C20—H20A···Cg31.00 (2)2.975 (19)3.6866 (16)128.7 (13)
Symmetry codes: (i) x+1, y+1, z; (ii) x+3/2, y1/2, z+1/2.
 

Funding information

The support of NSF–MRI grant No. 1228232 for the purchase of the diffractometer and Tulane University for support of the Tulane Crystallography Laboratory are gratefully acknowledged.

References

First citationAndujar, S., Suvire, F., Berenguer, I., Cabedo, N., Marín, P., Moreno, L., Ivorra, M. D., Cortes, D. & Enriz, R. D. (2012). J. Mol. Model. 18, 419–431.  Web of Science CrossRef CAS PubMed Google Scholar
First citationBernan, V. S., Montenegro, D. A., Korshalla, J. D., Maiese, W. M., Steinberg, D. A. & Greenstein, M. (1994). J. Antibiot. 47, 1417–1424.  CrossRef CAS Web of Science Google Scholar
First citationBrandenburg, K. & Putz, H. (2012). DIAMOND, Crystal Impact GbR, Bonn, Germany.  Google Scholar
First citationBruker (2016). APEX3, SAINT, and SADABS. Bruker AXS, Inc., Madison, Wisconsin, USA.  Google Scholar
First citationCarroll, F. I., Robinson, T. P., Brieaddy, L. E., Atkinson, R. N., Mascarella, S. W., Damaj, M., Martin, B. R. & Navarro, H. A. (2007). J. Med. Chem. 50, 6383–6391.  Web of Science CrossRef PubMed CAS Google Scholar
First citationCremer, D. & Pople, J. A. (1975). J. Am. Chem. Soc. 97, 1354–1358.  CrossRef CAS Web of Science Google Scholar
First citationDukat, M., Taroua, M., Dahdouh, A., Siripurapu, U., Damaj, M. I., Martin, B. R. & Glennon, R. A. (2004). Bioorg. Med. Chem. Lett. 14, 3651–3654.  Web of Science CrossRef PubMed CAS Google Scholar
First citationDyachenko, V. D., Sukach, S. M., Dyachenko, A. D., Zubatyuk, R. I. & Shishkin, O. V. (2010). Russ. J. Gen. Chem. 80, 2037–2042.  Web of Science CrossRef CAS Google Scholar
First citationGroom, C. R., Bruno, I. J., Lightfoot, M. P. & Ward, S. C. (2016). Acta Cryst. B72, 171–179.  Web of Science CrossRef IUCr Journals Google Scholar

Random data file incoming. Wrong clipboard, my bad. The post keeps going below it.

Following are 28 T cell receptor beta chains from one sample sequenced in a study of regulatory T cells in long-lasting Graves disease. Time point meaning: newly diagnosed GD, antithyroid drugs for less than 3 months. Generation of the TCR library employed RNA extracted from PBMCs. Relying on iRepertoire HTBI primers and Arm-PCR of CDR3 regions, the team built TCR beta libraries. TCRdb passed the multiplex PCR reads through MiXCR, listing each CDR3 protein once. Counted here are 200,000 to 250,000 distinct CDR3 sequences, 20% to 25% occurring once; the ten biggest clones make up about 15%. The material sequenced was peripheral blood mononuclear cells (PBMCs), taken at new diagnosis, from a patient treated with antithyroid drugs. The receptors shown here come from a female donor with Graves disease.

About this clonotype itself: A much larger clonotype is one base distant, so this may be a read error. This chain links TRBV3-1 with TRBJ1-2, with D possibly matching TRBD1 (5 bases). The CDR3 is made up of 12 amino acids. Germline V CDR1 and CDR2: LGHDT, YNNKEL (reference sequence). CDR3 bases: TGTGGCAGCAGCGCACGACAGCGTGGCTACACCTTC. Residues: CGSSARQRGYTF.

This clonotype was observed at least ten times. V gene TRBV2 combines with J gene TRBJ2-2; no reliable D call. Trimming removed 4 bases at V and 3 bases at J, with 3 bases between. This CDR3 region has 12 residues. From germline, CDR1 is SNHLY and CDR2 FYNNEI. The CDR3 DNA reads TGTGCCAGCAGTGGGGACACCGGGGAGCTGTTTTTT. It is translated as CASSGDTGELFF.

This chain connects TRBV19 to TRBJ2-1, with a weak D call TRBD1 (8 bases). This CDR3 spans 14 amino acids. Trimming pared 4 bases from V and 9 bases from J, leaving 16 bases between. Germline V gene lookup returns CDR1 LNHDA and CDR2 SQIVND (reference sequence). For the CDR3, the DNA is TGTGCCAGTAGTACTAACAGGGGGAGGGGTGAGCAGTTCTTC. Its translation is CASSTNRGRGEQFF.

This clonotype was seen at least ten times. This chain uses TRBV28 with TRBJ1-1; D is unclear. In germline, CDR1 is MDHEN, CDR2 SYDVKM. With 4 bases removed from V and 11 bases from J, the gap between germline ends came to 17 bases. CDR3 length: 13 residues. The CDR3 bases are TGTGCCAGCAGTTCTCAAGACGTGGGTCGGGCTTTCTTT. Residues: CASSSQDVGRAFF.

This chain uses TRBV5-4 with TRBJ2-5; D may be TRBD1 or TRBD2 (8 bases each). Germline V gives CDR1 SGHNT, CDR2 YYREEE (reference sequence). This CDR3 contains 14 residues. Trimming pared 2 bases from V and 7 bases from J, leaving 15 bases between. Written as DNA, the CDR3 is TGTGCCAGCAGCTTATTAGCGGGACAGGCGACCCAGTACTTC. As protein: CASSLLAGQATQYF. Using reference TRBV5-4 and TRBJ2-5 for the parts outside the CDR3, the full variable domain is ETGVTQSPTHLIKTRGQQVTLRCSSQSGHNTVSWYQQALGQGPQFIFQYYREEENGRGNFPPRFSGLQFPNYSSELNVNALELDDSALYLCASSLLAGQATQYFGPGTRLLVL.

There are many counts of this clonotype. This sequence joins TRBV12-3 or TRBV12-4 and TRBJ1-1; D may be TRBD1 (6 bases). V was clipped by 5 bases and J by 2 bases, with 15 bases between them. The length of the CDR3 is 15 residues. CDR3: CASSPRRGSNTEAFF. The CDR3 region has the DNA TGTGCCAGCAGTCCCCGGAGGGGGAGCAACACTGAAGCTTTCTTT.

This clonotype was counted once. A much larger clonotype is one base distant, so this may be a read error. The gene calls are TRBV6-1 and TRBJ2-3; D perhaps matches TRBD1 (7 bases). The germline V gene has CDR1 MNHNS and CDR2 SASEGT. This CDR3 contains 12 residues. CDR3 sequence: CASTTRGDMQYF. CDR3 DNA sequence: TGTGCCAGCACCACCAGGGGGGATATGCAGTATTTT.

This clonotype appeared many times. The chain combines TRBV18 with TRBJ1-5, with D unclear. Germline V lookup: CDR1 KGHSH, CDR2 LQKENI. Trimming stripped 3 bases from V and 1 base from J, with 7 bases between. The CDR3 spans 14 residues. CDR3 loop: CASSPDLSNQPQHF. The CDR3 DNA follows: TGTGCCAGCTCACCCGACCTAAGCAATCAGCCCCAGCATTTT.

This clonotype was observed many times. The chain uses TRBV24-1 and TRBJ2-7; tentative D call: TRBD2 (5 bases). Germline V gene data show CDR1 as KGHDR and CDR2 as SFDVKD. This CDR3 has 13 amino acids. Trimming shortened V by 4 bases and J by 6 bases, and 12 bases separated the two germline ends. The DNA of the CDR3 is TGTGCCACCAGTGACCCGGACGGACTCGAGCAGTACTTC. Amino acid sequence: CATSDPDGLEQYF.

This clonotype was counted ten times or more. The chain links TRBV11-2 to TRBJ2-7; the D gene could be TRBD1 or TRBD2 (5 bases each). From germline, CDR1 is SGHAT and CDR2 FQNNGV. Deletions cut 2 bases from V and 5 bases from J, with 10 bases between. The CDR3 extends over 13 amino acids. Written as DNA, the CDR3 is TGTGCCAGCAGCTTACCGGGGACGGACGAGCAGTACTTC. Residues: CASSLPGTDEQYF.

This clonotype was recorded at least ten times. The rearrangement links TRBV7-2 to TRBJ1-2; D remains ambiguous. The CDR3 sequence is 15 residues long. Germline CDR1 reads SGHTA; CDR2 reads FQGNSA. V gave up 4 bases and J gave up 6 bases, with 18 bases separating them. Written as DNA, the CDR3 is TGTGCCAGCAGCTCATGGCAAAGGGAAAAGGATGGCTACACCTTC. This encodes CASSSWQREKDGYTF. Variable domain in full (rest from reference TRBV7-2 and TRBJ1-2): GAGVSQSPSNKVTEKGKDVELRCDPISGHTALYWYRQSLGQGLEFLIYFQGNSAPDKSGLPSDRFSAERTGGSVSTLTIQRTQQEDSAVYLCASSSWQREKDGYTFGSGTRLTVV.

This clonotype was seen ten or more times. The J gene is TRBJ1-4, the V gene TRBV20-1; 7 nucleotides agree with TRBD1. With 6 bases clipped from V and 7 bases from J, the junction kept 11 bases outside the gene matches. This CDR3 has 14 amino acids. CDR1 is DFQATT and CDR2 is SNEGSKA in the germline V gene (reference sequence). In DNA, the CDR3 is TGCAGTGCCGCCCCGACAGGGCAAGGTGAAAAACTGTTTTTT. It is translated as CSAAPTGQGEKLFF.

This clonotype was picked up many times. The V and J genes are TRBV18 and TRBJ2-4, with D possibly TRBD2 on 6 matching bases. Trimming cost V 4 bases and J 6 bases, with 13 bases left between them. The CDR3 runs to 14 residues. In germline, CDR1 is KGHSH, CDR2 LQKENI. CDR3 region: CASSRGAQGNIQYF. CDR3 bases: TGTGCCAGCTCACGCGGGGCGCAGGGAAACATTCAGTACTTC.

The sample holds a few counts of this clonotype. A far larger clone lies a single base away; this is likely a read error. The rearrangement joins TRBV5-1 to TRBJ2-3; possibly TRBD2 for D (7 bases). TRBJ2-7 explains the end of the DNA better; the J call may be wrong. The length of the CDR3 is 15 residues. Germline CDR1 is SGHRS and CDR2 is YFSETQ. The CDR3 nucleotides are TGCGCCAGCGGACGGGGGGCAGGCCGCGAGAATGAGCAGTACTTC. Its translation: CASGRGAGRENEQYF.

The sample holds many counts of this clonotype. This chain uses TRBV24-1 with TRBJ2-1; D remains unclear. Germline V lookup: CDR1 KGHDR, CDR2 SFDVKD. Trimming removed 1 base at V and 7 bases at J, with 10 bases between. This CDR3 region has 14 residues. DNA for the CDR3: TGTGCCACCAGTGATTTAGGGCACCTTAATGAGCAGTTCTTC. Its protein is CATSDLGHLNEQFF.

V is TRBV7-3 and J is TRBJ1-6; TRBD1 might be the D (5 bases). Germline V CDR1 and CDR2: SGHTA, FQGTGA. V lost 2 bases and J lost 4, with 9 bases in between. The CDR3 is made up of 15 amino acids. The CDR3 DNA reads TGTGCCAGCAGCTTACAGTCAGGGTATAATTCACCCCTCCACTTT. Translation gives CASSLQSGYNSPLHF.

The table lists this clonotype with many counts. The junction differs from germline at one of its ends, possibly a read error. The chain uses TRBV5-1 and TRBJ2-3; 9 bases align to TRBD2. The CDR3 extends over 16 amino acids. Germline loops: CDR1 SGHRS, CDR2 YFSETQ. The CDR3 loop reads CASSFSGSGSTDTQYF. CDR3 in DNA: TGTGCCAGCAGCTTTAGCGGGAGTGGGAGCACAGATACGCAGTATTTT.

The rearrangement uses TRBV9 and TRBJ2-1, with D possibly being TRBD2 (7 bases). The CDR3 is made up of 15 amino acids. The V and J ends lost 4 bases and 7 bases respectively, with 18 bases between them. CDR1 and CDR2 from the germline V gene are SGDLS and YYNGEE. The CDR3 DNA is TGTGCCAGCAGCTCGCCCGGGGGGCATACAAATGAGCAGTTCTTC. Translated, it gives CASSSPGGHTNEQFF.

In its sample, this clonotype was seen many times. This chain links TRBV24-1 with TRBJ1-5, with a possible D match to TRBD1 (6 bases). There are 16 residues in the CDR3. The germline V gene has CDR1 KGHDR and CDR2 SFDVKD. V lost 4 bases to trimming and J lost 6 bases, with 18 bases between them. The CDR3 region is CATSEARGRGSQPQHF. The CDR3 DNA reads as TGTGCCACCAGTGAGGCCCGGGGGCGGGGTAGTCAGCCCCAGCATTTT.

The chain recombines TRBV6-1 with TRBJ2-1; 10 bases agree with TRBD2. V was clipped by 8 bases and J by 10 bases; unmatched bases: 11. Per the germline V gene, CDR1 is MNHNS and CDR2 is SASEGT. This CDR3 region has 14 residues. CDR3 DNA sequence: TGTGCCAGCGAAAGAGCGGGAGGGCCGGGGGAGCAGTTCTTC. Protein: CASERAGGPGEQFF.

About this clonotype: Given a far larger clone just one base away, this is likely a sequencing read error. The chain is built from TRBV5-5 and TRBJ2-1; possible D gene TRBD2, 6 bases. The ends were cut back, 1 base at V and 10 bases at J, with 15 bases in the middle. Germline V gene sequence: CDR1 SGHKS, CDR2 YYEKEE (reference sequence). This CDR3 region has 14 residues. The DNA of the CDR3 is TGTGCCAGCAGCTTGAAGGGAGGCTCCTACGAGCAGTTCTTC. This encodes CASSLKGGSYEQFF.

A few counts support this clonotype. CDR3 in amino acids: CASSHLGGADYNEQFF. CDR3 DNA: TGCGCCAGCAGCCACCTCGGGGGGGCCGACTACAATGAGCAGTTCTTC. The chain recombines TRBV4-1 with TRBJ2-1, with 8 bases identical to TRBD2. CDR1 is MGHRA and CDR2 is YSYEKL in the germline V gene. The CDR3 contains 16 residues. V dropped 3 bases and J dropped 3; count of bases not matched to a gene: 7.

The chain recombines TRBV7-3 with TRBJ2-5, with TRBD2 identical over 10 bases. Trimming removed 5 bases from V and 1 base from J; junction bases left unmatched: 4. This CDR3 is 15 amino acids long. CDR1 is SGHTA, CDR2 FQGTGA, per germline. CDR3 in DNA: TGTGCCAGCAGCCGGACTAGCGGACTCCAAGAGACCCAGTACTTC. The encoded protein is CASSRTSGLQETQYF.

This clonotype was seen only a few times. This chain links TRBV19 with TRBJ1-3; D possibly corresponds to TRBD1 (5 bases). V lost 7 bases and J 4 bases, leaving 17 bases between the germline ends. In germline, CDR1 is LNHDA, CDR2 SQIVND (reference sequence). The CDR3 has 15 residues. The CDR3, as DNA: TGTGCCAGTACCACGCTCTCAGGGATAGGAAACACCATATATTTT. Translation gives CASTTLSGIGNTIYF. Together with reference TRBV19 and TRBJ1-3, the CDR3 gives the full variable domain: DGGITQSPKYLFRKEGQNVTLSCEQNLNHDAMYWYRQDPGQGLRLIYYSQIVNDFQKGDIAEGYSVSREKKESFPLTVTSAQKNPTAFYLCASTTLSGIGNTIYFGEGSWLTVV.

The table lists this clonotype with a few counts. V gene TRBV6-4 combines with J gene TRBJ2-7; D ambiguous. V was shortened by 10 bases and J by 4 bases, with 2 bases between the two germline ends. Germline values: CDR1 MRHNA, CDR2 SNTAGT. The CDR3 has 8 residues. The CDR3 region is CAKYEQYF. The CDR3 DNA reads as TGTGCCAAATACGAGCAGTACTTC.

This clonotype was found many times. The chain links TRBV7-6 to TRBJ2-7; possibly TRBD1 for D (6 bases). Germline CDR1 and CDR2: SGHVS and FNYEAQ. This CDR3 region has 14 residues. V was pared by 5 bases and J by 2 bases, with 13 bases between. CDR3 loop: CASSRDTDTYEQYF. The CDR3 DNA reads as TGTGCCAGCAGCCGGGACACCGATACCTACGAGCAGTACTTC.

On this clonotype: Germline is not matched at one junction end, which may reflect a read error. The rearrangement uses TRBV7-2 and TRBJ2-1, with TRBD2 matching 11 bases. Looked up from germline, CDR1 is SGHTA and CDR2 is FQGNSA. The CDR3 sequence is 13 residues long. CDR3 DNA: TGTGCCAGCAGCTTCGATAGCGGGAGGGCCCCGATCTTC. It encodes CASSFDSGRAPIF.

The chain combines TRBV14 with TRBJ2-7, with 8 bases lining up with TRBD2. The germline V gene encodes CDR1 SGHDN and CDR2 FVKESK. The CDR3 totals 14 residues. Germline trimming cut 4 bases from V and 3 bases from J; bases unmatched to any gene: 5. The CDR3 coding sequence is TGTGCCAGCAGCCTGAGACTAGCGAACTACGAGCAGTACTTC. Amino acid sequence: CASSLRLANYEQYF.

First citationKrause, L., Herbst-Irmer, R., Sheldrick, G. M. & Stalke, D. (2015). J. Appl. Cryst. 48, 3–10.  Web of Science CSD CrossRef ICSD CAS IUCr Journals Google Scholar
First citationMague, J. T., Al-Taifi, E. A., Mohamed, S. K., Akkurt, M. & Bakhite, E. A. (2017b). IUCrData, 2, x170868.  Google Scholar
First citationMague, J. T. & Mohamed, S. K. (2020). Unpublished data.  Google Scholar
First citationMague, J. T., Mohamed, S. K., Akkurt, M., Bakhite, E. A. & Albayati, M. R. (2017a). IUCrData, 2, x170390.  Google Scholar
First citationMcKinnon, J. J., Jayatilaka, D. & Spackman, M. A. (2007). Chem. Commun. pp. 3814–3816.  Web of Science CrossRef Google Scholar
First citationMeijler, M. M., Matsushita, M., Altobell, L. J., Wirsching, P. & Janda, K. D. (2003). J. Am. Chem. Soc. 125, 7164–7165.  Web of Science CrossRef PubMed CAS Google Scholar
First citationScott, J. D. & Williams, R. M. (2002). Chem. Rev. 102, 1669–1730.  Web of Science CrossRef PubMed CAS Google Scholar
First citationSheldrick, G. M. (2008). Acta Cryst. A64, 112–122.  Web of Science CrossRef CAS IUCr Journals Google Scholar
First citationSheldrick, G. M. (2015a). Acta Cryst. A71, 3–8.  Web of Science CrossRef IUCr Journals Google Scholar
First citationSheldrick, G. M. (2015b). Acta Cryst. C71, 3–8.  Web of Science CrossRef IUCr Journals Google Scholar
First citationSpackman, M. A. & Jayatilaka, D. (2009). CrystEngComm, 11, 19–32.  Web of Science CrossRef CAS Google Scholar
First citationTan, S. L., Jotani, M. M. & Tiekink, E. R. T. (2019). Acta Cryst. E75, 308–318.  Web of Science CrossRef IUCr Journals Google Scholar
First citationTurner, M. J., McKinnon, J. J., Wolff, S. K., Grimwood, D. J., Spackman, P. R., Jayatilaka, D. & Spackman, M. A. (2017). Crystal Explorer 17. The University of Western Australia.  Google Scholar
First citationXu, R., Dwoskin, L. P., Grinevich, V., Sumithran, S. P. & Crooks, P. A. (2002). Drug Dev. Res. 55, 173–186.  Web of Science CrossRef CAS Google Scholar

This is an open-access article distributed under the terms of the Creative Commons Attribution (CC-BY) Licence, which permits unrestricted use, distribution, and reproduction in any medium, provided the original authors and source are cited.

Journal logoCRYSTALLOGRAPHIC
COMMUNICATIONS
ISSN: 2056-9890
Follow Acta Cryst. E
Sign up for e-alerts
Follow Acta Cryst. on Twitter
Follow us on facebook
Sign up for RSS feeds